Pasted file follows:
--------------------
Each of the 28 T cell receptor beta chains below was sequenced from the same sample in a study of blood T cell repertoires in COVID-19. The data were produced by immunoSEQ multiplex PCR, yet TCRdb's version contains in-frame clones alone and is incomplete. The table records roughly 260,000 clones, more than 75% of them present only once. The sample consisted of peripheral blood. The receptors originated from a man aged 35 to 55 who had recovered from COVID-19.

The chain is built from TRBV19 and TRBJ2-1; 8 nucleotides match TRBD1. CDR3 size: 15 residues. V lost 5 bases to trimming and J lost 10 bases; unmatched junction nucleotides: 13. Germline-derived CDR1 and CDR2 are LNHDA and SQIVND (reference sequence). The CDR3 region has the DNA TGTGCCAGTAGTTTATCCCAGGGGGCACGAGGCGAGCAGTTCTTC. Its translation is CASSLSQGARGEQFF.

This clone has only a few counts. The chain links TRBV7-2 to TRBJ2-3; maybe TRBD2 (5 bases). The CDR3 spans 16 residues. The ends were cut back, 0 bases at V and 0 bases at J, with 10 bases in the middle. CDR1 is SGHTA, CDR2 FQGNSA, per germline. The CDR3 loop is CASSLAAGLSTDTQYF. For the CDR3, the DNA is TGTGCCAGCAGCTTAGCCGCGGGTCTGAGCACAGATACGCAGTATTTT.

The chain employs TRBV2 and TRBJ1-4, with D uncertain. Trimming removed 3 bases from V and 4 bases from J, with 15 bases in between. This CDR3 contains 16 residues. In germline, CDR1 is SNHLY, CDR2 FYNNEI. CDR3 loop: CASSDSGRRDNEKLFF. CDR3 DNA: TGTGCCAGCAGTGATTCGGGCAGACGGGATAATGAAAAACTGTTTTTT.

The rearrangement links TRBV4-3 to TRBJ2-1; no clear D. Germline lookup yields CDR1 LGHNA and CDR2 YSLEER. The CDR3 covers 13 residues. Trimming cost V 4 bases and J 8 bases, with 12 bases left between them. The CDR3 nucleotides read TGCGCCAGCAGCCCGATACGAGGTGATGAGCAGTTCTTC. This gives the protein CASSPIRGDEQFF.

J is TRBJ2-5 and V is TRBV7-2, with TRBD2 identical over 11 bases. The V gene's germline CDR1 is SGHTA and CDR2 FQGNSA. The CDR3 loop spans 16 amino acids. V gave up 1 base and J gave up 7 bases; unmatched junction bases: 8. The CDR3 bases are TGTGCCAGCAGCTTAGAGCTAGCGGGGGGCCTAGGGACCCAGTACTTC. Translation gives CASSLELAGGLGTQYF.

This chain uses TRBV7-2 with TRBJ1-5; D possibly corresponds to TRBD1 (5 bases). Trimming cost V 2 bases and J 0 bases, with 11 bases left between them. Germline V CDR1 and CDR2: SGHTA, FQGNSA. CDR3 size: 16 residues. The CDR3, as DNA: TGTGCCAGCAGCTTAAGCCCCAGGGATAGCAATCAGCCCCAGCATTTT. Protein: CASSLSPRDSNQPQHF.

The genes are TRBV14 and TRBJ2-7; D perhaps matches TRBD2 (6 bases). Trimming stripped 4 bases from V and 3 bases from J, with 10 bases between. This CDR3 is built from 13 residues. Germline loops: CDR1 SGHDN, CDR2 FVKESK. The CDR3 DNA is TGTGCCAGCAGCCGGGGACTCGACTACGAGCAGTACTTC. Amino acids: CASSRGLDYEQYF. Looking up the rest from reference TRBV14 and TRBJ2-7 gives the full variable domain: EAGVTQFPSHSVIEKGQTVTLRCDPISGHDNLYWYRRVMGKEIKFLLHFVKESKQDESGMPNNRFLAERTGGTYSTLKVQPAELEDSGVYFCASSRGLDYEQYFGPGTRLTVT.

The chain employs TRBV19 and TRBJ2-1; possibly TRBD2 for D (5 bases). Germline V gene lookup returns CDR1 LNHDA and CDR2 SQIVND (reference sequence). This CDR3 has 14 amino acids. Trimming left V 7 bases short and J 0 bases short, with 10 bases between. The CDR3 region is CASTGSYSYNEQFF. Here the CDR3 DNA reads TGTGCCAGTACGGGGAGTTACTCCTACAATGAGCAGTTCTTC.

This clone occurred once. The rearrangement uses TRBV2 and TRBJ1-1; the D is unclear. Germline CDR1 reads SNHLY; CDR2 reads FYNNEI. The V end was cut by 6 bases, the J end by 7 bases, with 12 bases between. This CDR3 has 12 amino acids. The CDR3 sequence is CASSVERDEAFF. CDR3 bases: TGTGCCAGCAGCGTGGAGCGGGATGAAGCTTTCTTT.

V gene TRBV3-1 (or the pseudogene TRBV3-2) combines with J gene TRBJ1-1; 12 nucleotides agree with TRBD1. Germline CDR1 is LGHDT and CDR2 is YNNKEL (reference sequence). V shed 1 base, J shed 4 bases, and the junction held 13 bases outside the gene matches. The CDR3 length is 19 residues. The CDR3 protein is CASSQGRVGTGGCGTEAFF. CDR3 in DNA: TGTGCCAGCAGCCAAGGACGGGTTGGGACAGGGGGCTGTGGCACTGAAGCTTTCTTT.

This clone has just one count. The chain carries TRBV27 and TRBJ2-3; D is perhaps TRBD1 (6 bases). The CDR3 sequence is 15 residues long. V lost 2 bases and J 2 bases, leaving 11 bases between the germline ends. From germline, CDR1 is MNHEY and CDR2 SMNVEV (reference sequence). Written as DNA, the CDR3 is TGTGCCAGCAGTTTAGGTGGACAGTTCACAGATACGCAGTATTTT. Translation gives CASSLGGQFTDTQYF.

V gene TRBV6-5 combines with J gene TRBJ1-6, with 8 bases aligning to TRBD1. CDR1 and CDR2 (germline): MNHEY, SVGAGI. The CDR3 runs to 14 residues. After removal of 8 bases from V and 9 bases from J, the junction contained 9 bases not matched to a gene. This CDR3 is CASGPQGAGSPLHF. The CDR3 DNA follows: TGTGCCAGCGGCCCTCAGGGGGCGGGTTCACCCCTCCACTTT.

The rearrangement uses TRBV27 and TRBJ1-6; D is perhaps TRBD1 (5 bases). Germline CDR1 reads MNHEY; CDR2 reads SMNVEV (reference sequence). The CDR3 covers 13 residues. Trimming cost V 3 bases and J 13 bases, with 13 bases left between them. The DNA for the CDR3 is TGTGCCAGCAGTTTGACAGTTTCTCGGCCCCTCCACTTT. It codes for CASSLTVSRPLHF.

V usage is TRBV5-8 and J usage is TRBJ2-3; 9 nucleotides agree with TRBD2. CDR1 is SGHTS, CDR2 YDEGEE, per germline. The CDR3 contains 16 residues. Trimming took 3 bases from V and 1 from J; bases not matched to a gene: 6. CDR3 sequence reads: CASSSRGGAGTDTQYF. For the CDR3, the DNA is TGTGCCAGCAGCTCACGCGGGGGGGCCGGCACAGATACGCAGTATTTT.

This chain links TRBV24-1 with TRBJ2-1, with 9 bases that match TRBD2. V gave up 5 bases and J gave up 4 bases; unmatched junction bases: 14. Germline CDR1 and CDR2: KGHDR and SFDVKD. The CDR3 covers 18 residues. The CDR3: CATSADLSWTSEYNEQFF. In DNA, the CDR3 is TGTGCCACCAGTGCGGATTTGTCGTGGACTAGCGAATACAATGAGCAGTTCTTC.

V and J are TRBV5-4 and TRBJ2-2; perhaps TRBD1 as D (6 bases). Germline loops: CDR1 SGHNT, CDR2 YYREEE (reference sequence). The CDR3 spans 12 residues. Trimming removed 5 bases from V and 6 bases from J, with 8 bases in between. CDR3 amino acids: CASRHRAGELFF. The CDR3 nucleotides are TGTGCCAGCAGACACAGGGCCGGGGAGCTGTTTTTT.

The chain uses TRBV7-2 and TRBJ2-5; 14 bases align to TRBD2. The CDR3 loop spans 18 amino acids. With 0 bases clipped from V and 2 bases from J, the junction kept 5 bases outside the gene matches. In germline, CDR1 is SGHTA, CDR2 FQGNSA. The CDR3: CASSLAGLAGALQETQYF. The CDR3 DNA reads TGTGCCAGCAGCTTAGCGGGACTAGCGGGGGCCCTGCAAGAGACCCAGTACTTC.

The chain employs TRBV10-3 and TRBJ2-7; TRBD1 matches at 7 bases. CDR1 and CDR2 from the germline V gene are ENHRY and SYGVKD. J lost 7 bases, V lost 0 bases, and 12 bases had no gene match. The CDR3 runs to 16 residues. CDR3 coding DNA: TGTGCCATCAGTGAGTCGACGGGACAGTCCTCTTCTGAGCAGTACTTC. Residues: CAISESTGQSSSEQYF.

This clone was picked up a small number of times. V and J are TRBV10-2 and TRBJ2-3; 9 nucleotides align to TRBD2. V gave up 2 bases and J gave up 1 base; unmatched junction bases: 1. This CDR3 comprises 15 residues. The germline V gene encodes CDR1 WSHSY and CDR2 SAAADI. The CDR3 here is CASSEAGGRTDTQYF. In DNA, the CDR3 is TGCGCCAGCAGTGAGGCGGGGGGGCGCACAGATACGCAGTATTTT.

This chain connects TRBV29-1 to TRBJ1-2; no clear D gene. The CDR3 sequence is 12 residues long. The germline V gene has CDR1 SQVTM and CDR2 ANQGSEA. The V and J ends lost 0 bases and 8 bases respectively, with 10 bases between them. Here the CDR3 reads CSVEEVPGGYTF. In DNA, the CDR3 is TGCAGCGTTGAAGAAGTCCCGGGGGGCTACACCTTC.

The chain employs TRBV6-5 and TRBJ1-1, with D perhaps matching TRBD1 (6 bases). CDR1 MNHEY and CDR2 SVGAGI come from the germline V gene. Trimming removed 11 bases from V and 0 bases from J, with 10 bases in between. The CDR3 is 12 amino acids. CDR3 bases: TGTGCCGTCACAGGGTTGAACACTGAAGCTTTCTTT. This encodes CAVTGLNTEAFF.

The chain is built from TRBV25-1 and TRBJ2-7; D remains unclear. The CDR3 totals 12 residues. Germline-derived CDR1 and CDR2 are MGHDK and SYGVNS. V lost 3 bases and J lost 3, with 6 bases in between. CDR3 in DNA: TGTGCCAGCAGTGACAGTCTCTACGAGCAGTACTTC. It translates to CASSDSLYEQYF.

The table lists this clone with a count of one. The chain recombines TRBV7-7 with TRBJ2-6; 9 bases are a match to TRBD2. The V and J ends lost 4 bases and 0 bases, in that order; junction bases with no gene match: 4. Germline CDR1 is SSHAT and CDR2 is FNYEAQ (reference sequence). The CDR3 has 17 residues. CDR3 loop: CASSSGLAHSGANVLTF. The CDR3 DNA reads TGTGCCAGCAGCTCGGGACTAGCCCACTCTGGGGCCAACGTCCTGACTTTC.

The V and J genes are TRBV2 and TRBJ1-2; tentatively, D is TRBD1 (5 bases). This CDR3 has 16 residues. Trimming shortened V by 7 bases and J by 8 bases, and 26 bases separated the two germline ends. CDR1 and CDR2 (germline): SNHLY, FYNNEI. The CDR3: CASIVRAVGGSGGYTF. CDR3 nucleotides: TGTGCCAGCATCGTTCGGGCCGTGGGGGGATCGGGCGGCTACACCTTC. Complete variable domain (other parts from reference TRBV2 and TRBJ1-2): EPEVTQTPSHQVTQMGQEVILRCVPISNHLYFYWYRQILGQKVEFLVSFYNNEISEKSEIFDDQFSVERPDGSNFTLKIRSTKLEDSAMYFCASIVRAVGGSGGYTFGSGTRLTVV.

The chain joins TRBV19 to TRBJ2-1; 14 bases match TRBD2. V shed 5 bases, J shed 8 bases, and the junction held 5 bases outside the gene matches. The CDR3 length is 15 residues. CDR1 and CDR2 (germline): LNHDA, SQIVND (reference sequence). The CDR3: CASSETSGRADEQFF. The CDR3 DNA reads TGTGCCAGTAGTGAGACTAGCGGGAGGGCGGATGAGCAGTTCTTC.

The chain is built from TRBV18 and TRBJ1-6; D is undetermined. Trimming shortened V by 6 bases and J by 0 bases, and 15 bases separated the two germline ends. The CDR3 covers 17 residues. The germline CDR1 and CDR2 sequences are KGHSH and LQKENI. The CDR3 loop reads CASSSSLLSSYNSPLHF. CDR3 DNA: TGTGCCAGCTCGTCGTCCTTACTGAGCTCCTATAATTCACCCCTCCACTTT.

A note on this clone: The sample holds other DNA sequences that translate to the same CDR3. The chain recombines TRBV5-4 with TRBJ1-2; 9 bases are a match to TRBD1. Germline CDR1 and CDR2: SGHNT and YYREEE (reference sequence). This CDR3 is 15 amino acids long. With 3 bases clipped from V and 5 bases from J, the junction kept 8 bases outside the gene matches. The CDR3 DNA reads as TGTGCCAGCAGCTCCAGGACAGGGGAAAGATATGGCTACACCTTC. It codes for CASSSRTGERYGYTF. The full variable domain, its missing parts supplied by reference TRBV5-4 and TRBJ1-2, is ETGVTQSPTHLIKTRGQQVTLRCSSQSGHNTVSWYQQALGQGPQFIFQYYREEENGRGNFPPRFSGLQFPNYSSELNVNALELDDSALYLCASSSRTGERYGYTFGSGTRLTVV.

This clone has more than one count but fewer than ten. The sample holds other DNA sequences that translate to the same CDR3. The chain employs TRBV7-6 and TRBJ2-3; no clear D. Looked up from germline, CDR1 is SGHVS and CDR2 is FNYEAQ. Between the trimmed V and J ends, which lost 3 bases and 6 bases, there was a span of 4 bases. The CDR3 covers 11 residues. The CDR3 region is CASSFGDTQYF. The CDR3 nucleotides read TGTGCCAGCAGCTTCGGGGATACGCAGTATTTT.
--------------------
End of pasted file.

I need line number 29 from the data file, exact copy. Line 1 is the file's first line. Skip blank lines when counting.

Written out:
This clone has more than one count but fewer than ten. The sample holds other DNA sequences that translate to the same CDR3. The chain employs TRBV7-6 and TRBJ2-3; no clear D. Looked up from germline, CDR1 is SGHVS and CDR2 is FNYEAQ. Between the trimmed V and J ends, which lost 3 bases and 6 bases, there was a span of 4 bases. The CDR3 covers 11 residues. The CDR3 region is CASSFGDTQYF. The CDR3 nucleotides read TGTGCCAGCAGCTTCGGGGATACGCAGTATTTT.